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Bill Walsh: 1931 - 2007

Simply put, it has certainly been a rough day for 49ers fans past and present.  Frank Gore's broken hand is an issue best left for another day.

I will not even begin to think I can appropriately discuss the non-football life of Bill Walsh.  Not knowing the man, and having never even met him, that is best left for national and regional columnists.  Any time someone dies from anything other than "natural causes," you feel for the family.  For a family to lose a father and a son to leukemia is just heart breaking.

I spent my childhood in Las Vegas in the 1980s, as Bill Walsh was running the team of 80s.  My media outlets were the Las Vegas Review-Journal and the USA Today and due to no cable, the local news.  Thus my knowledge of Bill Walsh was rather limited.  

With that in mind, rather than mourn the passing of a true legend of the game, I think it's best to celebrate a revolutionary force in the game of football.  Obviously he was a father, husband and son, but for those of us who did not have the opportunity to know him beyond the television screen and newspaper and magazine columns, Bill Walsh was one of the greatest minds the sport of football has ever seen.  Maybe he didn't invent the game of football or the forward pass, but he certainly took things to a whole new level on the field of play and on the sidelines.

Much of Bill Walsh's fame comes from his introduction of the West Coast offense and turning the 49ers from a laughingstock of a franchise into the team of the 80s and one of the greatest dynasties the NFL has ever seen.  However, there are two areas (which in some way intersect) that I think are his most impressive legacies:

  1. The famed Bill Walsh coaching tree
  2. The Coaching Minority Fellowship Program
As far as the tree is concerned...well this says it all (Thanks to The Sports Guru for finding the coaching tree):

As much as I love the 49ers and only care about the 49ers, that's just amazing how far the Walsh philosophy has carried.  While obviously there are teams that don't run the West Coast offense in this chain, the length and breadth of it is staggering.  I stumbled across an article at from a few years ago that has a sidebar from Steve Young regarding the proliferation of the West Coast offense and variations of said offense:

...the West Coast offense as it originated with Bill Walsh is any play or set of plays that tie the quarterback's feet to the receiver's route so there is a sense of timing...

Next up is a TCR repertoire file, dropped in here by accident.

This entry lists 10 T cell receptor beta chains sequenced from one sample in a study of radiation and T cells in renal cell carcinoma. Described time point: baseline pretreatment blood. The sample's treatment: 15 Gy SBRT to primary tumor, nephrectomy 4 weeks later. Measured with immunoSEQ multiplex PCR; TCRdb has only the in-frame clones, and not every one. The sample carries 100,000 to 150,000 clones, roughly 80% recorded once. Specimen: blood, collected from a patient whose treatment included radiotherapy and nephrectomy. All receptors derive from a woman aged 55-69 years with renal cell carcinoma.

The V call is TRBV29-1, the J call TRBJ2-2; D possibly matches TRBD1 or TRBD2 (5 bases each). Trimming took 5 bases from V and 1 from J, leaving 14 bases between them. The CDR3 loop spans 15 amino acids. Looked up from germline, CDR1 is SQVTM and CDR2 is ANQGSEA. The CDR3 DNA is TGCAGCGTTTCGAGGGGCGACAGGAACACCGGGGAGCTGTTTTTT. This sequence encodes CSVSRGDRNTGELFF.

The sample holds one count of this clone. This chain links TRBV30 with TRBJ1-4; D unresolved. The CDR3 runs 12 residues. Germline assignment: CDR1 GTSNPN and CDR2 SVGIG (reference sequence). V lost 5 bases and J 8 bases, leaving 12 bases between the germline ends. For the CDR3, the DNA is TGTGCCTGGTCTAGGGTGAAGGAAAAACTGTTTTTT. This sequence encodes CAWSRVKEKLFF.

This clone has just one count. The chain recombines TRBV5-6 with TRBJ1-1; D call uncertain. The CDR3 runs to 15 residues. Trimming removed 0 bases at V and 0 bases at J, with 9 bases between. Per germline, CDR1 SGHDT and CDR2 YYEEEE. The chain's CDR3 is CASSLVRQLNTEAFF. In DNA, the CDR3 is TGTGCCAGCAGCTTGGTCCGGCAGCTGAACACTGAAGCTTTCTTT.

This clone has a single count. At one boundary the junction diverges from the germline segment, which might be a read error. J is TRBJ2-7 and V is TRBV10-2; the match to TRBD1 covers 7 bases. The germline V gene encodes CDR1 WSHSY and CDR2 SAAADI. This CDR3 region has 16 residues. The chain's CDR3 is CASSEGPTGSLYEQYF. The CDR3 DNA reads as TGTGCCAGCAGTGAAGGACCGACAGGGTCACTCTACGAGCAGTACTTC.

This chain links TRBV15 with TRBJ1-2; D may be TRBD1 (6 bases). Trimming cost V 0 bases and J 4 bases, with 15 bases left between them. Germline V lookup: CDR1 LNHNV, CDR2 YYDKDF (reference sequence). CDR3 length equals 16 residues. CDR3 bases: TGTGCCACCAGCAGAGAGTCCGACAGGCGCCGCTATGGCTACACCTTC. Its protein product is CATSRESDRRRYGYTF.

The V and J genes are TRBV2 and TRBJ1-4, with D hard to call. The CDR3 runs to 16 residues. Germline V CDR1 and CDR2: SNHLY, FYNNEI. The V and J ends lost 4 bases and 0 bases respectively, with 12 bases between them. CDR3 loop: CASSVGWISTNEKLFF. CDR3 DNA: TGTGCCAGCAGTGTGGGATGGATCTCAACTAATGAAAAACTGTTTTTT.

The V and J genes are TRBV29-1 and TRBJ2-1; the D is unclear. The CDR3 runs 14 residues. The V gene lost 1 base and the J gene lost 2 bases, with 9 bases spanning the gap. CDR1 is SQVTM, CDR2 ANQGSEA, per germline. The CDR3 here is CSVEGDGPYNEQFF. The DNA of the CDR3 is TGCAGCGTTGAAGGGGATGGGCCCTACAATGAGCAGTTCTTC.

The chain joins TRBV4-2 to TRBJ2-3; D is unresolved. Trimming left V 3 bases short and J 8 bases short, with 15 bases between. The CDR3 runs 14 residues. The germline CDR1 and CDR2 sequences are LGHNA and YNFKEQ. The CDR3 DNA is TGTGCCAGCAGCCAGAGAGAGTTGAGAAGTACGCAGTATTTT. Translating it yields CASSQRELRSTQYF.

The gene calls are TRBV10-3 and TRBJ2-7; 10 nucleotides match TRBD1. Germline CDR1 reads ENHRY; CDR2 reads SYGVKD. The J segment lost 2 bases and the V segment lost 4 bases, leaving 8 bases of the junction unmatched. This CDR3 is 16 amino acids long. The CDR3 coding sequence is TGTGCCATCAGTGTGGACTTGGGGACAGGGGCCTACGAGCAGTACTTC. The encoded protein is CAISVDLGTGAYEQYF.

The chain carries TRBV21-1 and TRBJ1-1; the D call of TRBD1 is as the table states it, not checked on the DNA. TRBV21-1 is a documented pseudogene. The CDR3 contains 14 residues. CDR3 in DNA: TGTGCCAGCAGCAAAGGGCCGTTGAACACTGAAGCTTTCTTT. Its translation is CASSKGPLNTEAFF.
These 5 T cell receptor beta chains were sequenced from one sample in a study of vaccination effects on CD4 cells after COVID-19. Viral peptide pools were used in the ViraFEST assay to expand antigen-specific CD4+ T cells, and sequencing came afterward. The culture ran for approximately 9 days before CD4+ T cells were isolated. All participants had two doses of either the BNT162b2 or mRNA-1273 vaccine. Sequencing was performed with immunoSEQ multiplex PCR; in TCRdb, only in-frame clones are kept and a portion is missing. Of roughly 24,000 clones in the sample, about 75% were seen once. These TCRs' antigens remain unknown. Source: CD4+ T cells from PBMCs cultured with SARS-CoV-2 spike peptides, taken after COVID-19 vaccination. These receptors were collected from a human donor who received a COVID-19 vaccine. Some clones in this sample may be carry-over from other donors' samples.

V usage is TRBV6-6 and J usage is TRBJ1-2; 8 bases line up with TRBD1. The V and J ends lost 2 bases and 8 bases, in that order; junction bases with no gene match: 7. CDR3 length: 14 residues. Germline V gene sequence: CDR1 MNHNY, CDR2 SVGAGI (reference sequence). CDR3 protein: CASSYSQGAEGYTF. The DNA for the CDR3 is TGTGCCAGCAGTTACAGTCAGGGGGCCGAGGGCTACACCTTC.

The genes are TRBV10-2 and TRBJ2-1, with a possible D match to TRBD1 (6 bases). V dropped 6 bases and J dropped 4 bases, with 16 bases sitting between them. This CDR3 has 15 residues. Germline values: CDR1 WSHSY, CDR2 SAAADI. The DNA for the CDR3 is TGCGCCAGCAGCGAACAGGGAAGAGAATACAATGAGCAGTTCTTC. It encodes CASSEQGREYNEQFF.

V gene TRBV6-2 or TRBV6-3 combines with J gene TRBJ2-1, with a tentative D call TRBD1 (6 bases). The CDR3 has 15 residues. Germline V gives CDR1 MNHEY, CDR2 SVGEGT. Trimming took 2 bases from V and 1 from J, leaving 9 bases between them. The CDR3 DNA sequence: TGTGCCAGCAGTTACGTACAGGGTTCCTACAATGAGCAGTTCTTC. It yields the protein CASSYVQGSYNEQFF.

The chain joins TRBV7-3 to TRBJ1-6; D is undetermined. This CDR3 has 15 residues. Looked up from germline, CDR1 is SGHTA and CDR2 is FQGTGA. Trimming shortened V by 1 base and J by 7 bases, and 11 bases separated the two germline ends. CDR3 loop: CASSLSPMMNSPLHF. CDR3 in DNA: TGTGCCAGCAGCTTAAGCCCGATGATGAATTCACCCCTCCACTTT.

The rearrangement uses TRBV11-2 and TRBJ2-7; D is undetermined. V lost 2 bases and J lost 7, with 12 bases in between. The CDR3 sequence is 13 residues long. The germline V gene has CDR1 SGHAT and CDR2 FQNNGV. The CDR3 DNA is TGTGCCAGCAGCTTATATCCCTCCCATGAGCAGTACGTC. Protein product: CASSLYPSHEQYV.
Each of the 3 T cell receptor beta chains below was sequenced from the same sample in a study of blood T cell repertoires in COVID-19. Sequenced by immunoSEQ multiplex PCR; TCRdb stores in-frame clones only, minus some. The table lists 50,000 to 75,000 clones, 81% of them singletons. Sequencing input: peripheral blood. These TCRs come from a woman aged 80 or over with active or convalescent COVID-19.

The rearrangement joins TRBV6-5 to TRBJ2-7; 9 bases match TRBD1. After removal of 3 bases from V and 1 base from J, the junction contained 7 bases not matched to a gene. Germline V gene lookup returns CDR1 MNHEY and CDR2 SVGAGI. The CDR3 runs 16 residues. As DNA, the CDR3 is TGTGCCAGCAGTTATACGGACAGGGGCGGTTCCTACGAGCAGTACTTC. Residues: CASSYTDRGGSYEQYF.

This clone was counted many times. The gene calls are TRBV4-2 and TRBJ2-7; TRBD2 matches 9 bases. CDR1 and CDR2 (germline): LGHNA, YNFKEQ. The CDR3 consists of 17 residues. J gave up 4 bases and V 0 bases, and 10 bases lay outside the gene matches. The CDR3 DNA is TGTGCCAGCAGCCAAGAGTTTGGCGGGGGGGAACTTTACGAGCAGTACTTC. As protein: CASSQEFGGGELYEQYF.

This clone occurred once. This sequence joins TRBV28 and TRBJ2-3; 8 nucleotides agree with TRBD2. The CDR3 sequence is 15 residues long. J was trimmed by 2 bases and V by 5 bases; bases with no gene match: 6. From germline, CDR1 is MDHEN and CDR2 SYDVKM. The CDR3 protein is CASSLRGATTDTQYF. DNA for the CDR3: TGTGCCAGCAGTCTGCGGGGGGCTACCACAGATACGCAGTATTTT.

My definition might include a number of teams that aren't generally thought of as West Coast offense teams. In fact, most of the league uses some of the West Coast philosophy and perhaps even the Walsh tree of plays...

But there are tons of ways to design West Coast plays, even if they didn't originate with Walsh.

A second aspect that is sometimes discussed, but not as much as it ought to be is the Minority Coaching Fellowship program that Coach Walsh established in 1987.  This program was helping minorities get a foot in the door of coaching long before the Rooney Rule came into effect.  Three of the most prominent beneficiaries of this rule are Herman Edwards, Marvin Lewis and Tyrone Willingham.  That's not to say they would not have gotten a chance in coaching otherwise, but credit Bill Walsh for having the foresight to understand the value of this kind of program.

In looking at this man I certainly don't won't to ignore his contributions outside of the NFL and outside of football in general.  I'll continue to post articles as I see them, for I feel they are the best way to get an understanding and true appreciation of Bill Walsh the man.  While the NFL, 49er fans and Stanford Cardinal fans everywhere have lost a great man, his legacy will most certainly live on.

Rest in Peace Coach Walsh.  Let's hope the 49ers kick some ass for Coach Walsh this year!

I just want to close this by thanking the rest of SB Nation for the kind thoughts and words expressed at their various sites and in the comments on this site.  I emailed everyone a thanks but just want Niners Nation to understand the appreciation.  As I told my fellow bloggers, up until this point I'd considered us colleagues.  However, the response to Coach Walsh's death has shown the class of everyone involved with SB Nation, which I certainly appreciate.  I'll continue to post links, but for now, here are some of the words from around SB Nation:

Sunday Morning Quarterback

Bruins Nation

Mile High Report - Shanahan thoughts on Walsh

Waggle Room

A diary at McCovey Chronicles - A moment of silence

An Athletics Nation Diary

Field Gulls

Restrictor Plate This - Taking a Moment to Remember